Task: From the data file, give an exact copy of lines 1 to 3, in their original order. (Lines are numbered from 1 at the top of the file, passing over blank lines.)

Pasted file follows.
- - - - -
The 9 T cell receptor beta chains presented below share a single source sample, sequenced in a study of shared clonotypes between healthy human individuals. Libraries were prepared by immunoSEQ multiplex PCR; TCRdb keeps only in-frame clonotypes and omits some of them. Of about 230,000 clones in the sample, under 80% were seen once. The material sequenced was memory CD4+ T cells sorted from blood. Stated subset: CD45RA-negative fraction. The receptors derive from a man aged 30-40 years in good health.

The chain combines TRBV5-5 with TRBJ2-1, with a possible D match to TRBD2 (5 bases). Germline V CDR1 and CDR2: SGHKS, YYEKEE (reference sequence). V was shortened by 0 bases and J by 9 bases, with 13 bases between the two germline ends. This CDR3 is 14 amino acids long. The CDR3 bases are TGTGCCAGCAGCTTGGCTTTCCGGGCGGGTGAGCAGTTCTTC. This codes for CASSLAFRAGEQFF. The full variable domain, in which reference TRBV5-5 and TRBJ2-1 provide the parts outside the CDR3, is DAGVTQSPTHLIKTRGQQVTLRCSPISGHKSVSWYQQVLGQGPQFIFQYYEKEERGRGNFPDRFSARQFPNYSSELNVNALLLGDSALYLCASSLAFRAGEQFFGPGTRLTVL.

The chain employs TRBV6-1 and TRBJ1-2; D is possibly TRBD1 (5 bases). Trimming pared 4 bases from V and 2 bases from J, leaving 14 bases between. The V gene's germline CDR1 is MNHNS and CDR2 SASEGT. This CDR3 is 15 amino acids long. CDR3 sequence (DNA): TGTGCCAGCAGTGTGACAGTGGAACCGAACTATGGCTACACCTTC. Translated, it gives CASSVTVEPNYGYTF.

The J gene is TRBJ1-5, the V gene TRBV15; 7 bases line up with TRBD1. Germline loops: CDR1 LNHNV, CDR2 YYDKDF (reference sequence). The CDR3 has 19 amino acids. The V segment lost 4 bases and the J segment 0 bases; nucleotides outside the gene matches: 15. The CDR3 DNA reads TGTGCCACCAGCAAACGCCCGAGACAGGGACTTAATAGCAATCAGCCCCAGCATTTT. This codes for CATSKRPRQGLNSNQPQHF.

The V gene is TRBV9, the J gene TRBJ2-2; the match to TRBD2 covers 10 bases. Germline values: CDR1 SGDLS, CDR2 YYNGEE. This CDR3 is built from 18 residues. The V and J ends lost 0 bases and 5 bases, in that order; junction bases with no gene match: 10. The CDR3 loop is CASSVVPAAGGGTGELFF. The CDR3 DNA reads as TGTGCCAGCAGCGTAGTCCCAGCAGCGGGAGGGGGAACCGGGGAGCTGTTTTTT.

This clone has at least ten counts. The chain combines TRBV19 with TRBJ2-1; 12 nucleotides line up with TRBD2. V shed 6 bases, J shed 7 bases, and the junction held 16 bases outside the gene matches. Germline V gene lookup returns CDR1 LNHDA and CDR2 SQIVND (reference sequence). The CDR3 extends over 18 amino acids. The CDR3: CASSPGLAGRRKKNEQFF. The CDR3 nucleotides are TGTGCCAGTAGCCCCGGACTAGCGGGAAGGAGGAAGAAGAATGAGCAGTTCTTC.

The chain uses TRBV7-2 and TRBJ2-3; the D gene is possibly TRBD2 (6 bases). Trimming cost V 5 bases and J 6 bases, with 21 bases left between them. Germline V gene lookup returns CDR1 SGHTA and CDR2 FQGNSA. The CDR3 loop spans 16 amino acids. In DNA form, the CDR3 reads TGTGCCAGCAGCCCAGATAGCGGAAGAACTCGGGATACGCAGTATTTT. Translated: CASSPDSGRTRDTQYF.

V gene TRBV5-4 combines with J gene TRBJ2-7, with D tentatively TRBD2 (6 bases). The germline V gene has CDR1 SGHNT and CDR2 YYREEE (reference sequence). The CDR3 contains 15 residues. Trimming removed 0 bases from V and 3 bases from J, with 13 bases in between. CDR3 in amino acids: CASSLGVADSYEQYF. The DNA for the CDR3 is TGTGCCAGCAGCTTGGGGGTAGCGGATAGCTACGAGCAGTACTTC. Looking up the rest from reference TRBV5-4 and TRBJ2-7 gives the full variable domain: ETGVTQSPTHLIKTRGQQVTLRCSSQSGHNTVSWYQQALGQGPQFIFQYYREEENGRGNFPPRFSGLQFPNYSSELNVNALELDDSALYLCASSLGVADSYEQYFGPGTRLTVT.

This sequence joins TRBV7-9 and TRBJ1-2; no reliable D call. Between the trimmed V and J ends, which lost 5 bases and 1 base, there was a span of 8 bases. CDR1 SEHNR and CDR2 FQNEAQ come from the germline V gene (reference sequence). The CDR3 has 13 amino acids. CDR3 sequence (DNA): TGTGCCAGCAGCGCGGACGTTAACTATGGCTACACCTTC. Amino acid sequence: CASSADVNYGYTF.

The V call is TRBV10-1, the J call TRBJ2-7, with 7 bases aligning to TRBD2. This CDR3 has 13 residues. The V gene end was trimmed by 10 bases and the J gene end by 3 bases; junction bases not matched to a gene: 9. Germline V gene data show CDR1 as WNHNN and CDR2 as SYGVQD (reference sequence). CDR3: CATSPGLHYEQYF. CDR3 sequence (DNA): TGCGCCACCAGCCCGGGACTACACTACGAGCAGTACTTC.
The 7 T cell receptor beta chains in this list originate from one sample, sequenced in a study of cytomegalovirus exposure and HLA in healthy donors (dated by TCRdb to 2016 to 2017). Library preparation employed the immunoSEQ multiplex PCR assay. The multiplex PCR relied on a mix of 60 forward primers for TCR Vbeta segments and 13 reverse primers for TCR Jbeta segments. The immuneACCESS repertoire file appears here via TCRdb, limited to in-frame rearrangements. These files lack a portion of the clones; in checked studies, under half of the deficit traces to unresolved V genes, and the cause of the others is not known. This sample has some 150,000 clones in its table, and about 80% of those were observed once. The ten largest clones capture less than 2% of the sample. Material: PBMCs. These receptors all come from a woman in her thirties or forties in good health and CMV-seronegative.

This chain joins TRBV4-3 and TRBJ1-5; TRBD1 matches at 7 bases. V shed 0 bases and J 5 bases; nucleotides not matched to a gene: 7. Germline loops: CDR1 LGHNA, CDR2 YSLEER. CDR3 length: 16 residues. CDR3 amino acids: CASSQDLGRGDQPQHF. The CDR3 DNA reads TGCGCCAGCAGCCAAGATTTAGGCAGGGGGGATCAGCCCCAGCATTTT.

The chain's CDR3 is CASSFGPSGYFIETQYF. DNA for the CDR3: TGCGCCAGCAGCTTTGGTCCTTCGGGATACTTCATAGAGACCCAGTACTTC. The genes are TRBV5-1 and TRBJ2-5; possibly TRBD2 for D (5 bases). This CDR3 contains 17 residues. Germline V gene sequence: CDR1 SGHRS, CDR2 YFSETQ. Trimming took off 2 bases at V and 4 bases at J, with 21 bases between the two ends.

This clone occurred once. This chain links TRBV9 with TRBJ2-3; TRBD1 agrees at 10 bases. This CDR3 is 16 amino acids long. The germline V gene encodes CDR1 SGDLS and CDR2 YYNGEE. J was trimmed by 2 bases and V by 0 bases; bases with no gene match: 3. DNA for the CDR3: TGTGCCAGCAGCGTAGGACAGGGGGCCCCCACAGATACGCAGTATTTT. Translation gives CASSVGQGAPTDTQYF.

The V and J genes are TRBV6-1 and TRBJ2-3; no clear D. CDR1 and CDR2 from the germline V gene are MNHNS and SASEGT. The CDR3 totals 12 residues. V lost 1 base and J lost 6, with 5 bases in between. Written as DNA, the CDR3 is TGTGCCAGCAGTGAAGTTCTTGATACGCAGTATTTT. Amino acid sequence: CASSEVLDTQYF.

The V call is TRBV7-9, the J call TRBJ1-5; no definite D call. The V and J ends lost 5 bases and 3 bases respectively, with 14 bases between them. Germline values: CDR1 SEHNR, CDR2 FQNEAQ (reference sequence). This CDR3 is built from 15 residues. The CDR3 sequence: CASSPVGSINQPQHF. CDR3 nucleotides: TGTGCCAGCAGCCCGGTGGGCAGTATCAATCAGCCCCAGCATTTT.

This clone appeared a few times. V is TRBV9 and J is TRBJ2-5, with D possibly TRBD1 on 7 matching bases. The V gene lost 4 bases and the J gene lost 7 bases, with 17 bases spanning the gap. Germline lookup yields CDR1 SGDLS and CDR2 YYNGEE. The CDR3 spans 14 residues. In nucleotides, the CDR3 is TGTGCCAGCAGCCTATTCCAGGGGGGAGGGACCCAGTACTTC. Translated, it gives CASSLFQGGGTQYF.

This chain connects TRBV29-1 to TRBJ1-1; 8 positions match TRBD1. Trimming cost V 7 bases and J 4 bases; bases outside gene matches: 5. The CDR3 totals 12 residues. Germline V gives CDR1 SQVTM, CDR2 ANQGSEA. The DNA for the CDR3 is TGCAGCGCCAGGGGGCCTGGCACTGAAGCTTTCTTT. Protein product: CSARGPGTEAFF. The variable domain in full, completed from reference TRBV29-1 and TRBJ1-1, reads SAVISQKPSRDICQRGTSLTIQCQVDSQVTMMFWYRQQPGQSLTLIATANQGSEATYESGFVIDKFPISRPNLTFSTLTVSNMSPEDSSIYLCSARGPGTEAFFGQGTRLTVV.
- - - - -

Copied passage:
The 9 T cell receptor beta chains presented below share a single source sample, sequenced in a study of shared clonotypes between healthy human individuals. Libraries were prepared by immunoSEQ multiplex PCR; TCRdb keeps only in-frame clonotypes and omits some of them. Of about 230,000 clones in the sample, under 80% were seen once. The material sequenced was memory CD4+ T cells sorted from blood. Stated subset: CD45RA-negative fraction. The receptors derive from a man aged 30-40 years in good health.

The chain combines TRBV5-5 with TRBJ2-1, with a possible D match to TRBD2 (5 bases). Germline V CDR1 and CDR2: SGHKS, YYEKEE (reference sequence). V was shortened by 0 bases and J by 9 bases, with 13 bases between the two germline ends. This CDR3 is 14 amino acids long. The CDR3 bases are TGTGCCAGCAGCTTGGCTTTCCGGGCGGGTGAGCAGTTCTTC. This codes for CASSLAFRAGEQFF. The full variable domain, in which reference TRBV5-5 and TRBJ2-1 provide the parts outside the CDR3, is DAGVTQSPTHLIKTRGQQVTLRCSPISGHKSVSWYQQVLGQGPQFIFQYYEKEERGRGNFPDRFSARQFPNYSSELNVNALLLGDSALYLCASSLAFRAGEQFFGPGTRLTVL.

The chain employs TRBV6-1 and TRBJ1-2; D is possibly TRBD1 (5 bases). Trimming pared 4 bases from V and 2 bases from J, leaving 14 bases between. The V gene's germline CDR1 is MNHNS and CDR2 SASEGT. This CDR3 is 15 amino acids long. CDR3 sequence (DNA): TGTGCCAGCAGTGTGACAGTGGAACCGAACTATGGCTACACCTTC. Translated, it gives CASSVTVEPNYGYTF.